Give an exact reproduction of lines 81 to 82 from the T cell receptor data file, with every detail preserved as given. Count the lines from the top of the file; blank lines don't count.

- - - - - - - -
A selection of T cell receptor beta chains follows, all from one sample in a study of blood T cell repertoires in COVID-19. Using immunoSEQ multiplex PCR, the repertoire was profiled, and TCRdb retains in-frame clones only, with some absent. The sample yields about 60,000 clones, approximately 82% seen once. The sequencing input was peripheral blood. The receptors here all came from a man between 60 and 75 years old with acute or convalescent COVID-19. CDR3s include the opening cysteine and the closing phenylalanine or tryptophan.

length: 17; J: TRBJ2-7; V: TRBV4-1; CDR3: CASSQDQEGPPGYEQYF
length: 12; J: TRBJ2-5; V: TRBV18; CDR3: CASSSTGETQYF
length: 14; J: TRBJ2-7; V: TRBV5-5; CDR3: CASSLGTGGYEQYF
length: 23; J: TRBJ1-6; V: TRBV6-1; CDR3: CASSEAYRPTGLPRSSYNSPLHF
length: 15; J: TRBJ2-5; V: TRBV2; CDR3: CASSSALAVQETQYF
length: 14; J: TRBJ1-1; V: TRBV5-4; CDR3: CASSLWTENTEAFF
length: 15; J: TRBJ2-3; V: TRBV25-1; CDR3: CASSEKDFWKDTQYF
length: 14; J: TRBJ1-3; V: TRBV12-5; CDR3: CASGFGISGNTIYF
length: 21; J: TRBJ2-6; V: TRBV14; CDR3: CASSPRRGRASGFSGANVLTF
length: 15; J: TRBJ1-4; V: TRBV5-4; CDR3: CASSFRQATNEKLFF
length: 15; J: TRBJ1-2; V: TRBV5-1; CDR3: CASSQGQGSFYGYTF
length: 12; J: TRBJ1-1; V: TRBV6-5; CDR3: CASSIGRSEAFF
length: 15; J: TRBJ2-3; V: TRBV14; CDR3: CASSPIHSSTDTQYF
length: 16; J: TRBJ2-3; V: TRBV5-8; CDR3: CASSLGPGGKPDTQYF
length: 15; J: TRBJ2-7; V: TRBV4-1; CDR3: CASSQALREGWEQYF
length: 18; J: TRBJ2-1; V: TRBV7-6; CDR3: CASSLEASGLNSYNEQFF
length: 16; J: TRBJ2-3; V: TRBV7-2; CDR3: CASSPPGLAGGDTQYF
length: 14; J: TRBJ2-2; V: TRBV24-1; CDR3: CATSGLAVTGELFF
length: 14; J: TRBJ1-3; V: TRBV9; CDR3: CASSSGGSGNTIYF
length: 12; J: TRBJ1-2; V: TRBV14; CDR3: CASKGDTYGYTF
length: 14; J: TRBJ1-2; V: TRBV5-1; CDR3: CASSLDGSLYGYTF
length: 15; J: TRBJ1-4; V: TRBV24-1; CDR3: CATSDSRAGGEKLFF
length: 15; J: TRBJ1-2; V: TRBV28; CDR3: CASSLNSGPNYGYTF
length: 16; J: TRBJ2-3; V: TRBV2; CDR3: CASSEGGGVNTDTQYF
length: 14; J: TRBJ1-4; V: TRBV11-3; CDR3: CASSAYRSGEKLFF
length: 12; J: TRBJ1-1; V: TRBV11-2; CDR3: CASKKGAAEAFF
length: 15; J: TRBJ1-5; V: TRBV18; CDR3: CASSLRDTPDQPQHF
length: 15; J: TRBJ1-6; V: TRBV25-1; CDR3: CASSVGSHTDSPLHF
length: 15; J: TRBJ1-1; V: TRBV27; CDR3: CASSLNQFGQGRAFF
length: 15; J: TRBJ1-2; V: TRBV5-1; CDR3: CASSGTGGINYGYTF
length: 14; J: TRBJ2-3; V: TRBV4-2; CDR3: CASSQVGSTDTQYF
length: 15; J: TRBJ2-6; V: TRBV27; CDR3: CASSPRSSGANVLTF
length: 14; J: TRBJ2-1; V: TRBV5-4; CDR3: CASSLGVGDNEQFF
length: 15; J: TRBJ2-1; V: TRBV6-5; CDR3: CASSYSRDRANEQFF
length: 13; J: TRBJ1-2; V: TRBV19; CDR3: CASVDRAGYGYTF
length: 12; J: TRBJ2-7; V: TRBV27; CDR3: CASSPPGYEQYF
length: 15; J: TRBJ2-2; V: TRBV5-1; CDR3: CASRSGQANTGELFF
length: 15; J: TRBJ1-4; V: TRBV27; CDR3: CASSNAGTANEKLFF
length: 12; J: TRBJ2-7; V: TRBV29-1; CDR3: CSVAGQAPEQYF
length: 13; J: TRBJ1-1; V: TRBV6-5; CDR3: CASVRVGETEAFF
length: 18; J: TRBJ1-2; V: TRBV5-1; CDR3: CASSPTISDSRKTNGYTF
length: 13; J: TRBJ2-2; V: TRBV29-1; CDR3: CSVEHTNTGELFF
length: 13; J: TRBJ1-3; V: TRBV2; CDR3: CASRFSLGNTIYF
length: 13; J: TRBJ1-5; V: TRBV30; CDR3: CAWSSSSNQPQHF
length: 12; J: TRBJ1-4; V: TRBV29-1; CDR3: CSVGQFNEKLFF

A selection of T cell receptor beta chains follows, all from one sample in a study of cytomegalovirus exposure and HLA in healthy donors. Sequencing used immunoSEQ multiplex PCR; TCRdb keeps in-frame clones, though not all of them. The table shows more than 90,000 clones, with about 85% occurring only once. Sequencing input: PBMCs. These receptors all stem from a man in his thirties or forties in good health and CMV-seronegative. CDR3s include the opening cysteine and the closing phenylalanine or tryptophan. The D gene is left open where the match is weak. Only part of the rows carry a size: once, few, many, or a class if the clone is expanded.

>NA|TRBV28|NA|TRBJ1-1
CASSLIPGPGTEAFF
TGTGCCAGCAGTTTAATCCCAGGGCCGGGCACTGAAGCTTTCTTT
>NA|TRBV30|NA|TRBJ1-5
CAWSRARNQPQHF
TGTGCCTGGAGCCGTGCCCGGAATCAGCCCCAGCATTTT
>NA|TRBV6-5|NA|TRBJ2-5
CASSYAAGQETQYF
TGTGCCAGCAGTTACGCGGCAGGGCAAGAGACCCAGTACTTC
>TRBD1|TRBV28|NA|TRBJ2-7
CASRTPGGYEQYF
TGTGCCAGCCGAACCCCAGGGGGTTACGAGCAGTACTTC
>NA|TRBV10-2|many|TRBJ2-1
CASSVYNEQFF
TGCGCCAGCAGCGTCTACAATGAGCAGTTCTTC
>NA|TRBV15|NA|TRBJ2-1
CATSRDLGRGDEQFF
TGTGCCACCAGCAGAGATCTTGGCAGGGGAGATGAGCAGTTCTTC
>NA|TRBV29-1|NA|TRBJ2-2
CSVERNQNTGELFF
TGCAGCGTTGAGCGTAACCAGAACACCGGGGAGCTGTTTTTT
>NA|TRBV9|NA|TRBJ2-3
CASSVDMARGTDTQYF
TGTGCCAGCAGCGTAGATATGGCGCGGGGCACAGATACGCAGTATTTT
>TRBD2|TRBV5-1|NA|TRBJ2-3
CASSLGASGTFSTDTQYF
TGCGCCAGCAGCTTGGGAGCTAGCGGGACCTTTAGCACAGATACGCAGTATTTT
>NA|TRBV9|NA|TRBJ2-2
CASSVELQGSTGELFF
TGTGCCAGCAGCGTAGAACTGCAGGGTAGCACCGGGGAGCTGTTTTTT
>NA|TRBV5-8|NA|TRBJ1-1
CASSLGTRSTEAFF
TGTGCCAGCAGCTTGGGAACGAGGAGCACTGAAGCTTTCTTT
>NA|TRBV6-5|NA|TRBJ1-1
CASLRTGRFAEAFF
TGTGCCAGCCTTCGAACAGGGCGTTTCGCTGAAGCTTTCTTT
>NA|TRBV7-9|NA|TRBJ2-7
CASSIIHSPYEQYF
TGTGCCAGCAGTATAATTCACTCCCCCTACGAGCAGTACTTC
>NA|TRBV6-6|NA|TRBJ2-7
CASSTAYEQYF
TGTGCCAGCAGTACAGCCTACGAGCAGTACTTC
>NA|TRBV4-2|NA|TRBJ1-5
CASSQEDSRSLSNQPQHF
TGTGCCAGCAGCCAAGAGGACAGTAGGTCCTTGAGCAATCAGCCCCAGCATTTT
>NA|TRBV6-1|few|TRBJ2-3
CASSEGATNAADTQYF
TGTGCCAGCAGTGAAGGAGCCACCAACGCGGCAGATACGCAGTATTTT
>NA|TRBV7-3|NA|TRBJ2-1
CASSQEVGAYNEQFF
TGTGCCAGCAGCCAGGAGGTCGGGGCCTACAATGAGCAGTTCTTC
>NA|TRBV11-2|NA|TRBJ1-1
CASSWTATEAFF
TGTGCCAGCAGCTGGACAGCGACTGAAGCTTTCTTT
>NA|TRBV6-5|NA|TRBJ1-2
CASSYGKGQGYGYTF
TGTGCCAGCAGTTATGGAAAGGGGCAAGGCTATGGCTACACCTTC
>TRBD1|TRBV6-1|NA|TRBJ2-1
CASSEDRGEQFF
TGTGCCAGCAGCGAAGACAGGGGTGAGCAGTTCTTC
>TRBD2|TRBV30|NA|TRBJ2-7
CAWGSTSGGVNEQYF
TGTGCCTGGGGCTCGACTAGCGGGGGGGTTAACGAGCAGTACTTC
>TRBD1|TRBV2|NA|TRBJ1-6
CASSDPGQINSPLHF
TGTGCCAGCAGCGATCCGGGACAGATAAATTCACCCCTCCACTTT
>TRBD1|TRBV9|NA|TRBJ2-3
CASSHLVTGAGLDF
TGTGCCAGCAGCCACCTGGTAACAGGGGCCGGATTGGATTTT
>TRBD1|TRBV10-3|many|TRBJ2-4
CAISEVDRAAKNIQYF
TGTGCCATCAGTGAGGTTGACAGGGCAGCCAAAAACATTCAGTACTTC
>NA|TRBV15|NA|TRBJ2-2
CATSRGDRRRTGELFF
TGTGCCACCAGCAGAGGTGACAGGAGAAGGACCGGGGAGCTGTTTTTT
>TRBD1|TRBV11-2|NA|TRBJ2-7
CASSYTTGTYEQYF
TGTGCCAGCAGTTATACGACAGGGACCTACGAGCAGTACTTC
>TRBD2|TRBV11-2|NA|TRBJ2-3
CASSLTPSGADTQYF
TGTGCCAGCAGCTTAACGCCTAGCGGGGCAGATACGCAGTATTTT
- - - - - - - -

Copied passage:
>NA|TRBV6-5|NA|TRBJ1-1
CASLRTGRFAEAFF